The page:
Recent Transplant | News | Pittsburgh | Pittsburgh City Paper

It was back in Illinois that she found her calling. Working as an art director in a Chicago skyscraper, Gina Olszowski felt increasingly divorced from home, hearth and heartland. She decided she needed to get her hands dirty -- literally.

Eschewing gloves, and shoes, preferring to feel the earth beneath her feet -- and between her fingers -- Olszowski took up urban farming.

While still in her 20s, she'd written, designed and published a book on the disappearing landscape: 2008's Now Coming to a Town Near You: Voices of Urban Sprawl. It's an elegy for her hometown, Geneva, Ill. Honestly -- at times devastatingly -- she presented her meditations, along with interviews and photos, about farmland -- and the farming way of life -- being transformed into strip malls and subdivisions. And she recorded her own epiphany: "I want to try growing my own food," she wrote, "to pluck a tomato and drop it right into my salad bowl."

"The book got a lot of people talking," she recalls. "Virtually every person I met with was really happy that I put it out. They were happy to have that opportunity to talk about it." That it being not only our increasing divorce from the earth, but the feeling of helplessness in seeing it happen.

While still in Chicago, Olszowski began farming, renting a 15-by-30-foot community garden plot. "I grew everything I could think of," she recalls: carrots, spinach, tomatoes, yellow squash, lettuce, cucumbers, zucchini, herbs -- even watermelons. She put in 15 hours each week: early in the morning, when she could feel the dew on her plants, and late in the evening, when she watered by moonlight. She found, if not nirvana, then at least joy. 

"I'm happy," she'd tell herself. "And I don't want to go home."

In fact, she eventually chucked her job and came to Pittsburgh, to attend Chatham University's prestigious MFA Writing program. Having snagged a Rachel Carson Fellowship, Olszowski came with published-author credentials -- as well as farming chops. 

"I want to do it for the rest of my life," she says today. "Growing things, I feel peaceful, relaxed, content. It's almost like a meditative state." She pauses. "It's incredibly rewarding to bring home buckets full of fresh produce."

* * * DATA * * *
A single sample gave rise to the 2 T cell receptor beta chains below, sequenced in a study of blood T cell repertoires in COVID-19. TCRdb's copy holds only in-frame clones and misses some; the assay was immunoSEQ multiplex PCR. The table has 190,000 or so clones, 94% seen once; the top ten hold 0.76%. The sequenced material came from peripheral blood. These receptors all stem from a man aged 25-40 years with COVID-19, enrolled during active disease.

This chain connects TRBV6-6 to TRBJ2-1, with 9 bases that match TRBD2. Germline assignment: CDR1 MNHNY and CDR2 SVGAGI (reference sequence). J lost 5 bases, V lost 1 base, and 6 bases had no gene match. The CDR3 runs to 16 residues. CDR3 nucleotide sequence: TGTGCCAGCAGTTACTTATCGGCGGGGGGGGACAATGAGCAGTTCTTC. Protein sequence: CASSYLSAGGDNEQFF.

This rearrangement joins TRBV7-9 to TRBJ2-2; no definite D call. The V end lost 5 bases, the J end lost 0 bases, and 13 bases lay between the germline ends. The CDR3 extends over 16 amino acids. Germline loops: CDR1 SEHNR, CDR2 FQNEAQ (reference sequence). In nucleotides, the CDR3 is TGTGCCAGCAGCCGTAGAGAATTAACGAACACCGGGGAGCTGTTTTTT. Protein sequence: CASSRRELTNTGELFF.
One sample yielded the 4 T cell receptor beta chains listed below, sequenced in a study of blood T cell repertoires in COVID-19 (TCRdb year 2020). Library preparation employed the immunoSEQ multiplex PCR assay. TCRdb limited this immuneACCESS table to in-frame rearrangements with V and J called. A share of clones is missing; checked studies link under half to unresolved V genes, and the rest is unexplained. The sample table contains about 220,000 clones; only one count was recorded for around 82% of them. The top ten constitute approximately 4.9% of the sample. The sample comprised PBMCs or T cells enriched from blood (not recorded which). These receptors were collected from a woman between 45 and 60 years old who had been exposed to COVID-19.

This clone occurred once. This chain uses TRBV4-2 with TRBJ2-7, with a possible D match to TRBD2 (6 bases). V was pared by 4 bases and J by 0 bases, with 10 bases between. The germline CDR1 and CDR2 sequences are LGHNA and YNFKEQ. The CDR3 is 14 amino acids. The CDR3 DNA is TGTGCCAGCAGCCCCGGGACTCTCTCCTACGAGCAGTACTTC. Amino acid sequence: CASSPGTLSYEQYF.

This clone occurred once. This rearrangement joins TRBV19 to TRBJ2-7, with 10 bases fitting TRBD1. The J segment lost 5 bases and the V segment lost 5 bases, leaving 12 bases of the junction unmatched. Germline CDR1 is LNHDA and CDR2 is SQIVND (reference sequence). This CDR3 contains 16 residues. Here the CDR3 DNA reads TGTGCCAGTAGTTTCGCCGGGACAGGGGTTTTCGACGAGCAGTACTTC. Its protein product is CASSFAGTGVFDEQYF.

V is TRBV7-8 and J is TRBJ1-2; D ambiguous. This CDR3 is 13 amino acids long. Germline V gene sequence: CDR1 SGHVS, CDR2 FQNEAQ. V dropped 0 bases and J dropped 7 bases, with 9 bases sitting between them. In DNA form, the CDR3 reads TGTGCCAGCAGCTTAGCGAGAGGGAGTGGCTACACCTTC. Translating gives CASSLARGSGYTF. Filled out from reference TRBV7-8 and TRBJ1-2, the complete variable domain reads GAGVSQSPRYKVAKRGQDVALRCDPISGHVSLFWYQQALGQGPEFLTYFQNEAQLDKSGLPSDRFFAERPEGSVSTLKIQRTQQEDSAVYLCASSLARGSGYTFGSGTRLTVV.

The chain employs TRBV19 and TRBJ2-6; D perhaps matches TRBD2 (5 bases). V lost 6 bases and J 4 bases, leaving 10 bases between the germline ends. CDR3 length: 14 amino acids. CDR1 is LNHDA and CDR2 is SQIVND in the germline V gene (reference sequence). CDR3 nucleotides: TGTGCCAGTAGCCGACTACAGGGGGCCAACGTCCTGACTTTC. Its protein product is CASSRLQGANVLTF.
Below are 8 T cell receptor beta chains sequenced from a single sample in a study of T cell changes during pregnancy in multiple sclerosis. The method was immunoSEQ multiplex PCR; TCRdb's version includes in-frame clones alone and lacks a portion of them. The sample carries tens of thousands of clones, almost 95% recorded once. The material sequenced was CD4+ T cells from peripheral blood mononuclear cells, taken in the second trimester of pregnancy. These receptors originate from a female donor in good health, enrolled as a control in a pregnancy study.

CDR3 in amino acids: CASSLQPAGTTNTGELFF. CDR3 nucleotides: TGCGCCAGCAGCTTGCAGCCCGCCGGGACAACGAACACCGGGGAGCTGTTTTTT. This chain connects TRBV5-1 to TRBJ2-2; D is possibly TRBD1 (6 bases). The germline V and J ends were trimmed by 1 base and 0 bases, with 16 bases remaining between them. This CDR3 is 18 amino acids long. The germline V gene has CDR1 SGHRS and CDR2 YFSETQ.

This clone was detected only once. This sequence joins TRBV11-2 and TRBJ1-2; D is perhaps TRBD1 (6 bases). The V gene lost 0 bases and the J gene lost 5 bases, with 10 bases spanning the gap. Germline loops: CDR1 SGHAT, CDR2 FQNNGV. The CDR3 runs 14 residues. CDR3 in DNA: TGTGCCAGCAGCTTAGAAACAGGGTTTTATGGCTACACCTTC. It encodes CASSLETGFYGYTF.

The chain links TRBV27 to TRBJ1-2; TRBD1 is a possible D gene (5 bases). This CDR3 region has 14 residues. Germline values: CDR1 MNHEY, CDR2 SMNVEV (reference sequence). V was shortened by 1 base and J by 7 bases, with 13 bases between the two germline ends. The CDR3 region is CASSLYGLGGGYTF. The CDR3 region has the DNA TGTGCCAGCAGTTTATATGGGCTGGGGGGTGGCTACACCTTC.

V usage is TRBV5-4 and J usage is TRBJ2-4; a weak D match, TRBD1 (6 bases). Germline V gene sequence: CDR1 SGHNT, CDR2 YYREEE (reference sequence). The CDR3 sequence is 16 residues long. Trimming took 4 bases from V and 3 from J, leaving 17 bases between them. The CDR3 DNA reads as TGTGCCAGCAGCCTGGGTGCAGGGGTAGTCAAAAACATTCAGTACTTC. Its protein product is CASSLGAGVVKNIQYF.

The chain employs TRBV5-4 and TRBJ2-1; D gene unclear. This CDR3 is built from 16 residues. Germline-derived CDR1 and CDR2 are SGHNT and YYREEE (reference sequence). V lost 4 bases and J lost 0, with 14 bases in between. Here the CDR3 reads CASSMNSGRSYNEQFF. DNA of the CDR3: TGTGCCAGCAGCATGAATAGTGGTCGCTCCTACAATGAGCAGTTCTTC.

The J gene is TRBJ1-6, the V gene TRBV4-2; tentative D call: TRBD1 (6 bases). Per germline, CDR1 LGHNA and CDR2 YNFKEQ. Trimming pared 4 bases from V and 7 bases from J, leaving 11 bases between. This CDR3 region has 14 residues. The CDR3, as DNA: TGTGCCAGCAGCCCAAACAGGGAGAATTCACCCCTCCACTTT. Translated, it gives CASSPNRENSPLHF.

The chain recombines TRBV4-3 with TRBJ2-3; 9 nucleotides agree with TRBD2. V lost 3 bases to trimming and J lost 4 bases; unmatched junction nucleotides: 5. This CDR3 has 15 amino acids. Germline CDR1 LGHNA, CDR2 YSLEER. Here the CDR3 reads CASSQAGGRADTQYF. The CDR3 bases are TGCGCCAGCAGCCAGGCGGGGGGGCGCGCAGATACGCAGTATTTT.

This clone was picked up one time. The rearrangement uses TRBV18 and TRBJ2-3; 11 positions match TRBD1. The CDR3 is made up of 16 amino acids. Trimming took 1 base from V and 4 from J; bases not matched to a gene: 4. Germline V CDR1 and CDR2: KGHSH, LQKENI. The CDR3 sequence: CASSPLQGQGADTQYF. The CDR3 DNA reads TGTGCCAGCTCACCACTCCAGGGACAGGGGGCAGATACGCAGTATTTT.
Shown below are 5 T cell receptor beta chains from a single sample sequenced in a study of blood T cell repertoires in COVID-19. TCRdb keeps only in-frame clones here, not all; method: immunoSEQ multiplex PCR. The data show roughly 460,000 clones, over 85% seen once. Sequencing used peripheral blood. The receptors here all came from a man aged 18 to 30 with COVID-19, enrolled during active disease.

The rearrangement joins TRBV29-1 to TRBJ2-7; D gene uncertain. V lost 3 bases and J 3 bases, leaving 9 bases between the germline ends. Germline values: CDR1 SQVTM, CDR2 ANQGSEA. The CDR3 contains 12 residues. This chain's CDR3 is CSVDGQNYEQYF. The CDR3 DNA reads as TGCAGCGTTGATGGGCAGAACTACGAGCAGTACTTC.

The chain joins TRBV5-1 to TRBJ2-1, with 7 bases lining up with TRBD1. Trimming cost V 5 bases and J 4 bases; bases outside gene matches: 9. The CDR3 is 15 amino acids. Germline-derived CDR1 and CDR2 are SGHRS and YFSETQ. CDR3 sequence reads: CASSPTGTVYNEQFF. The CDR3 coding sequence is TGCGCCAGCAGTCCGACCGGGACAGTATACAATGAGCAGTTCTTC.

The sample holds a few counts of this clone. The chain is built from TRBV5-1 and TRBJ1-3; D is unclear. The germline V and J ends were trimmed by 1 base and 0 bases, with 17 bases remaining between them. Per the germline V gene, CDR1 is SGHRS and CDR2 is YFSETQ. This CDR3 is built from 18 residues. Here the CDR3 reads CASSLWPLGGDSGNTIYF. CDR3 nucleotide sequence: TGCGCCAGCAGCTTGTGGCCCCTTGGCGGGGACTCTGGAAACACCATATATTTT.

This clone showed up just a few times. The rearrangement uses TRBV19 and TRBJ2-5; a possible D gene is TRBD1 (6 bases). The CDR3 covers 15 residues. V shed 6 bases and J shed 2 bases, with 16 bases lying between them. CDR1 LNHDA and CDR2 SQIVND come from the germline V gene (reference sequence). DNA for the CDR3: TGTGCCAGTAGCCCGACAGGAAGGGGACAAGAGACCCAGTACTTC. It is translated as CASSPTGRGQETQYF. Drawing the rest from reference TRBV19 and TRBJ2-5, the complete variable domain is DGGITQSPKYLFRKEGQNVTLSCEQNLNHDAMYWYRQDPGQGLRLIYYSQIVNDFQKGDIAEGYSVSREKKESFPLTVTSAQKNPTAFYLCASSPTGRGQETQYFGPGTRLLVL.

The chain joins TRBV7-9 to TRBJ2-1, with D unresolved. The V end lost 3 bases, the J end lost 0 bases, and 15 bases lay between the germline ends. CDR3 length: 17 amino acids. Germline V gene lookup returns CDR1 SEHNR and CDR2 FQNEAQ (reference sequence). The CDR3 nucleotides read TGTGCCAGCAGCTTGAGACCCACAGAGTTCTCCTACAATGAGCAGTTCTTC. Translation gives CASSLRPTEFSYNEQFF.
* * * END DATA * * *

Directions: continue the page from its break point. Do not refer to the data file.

Six feet tall, all arms, legs and corn-colored hair, she's decked out today in her working togs -- thrift-shop overalls, tank top, navy-blue bandana. Having scrounged space all about her Friendship rental -- a second floor she shares with a brace of Chatham chums -- Olszowski planted interior window boxes, soaking up the strengthening spring sun as the weather began to turn. Beginning with tomatoes, basil, green onions, parsley, she moved outside to her deck, adding a blueberry bush, lavender and rosemary. Hanging over the deck were lettuce and herbs.

Transplantation took place early this month, into 4-by-10-foot open-bottom wooden boxes placed strategically behind the bushes on her front lawn. Adding spinach and red potatoes to the mix, she placed the boxes -- forms, really, without tops and only newspaper bottoms -- on the lawn. On the newspaper she poured a layer of hay, then her homemade compost (the detritus of fruits, vegetables, coffee grounds, her pet rabbit Sherman's litter box, egg shells, even shredded bank statements), finally a layer of manure. Favoring the no-dig method -- in nature, she says, things just pile up, so why not edible things? -- she dumped the seedlings in and stood back.

"Soil is a living thing," she says. "Besides, it's easier this way.

"I want to do an urban homestead," Olszowski adds. And if that won't pay the mortgage on her petit chateau, what better way to raise bread than with that classic cottage industry, graphic design? And, of course, she's still writing about gardens and the environment. Her current topic: nature versus commerce -- the former essentially conservative, using what is needed … the latter essentially profligate, consuming in ever-increasing doses. 

"It's an interesting predicament," she says.

Another writer who was painfully aware of that predicament was Rachel Carson: patron saint of the environmental movement, and Chatham's most famous alumna. (Even the campus coffee shop is named for her.) Carson's legacy provided Olszowski not only with her fellowship, but also her inspiration. 

"When you're an idealist," Olszowski says, "especially a young idealist, it's comforting to know there have been people who've been able to make a difference, especially through writing. I look at her and say, ‘I'm not going to be discouraged.'"


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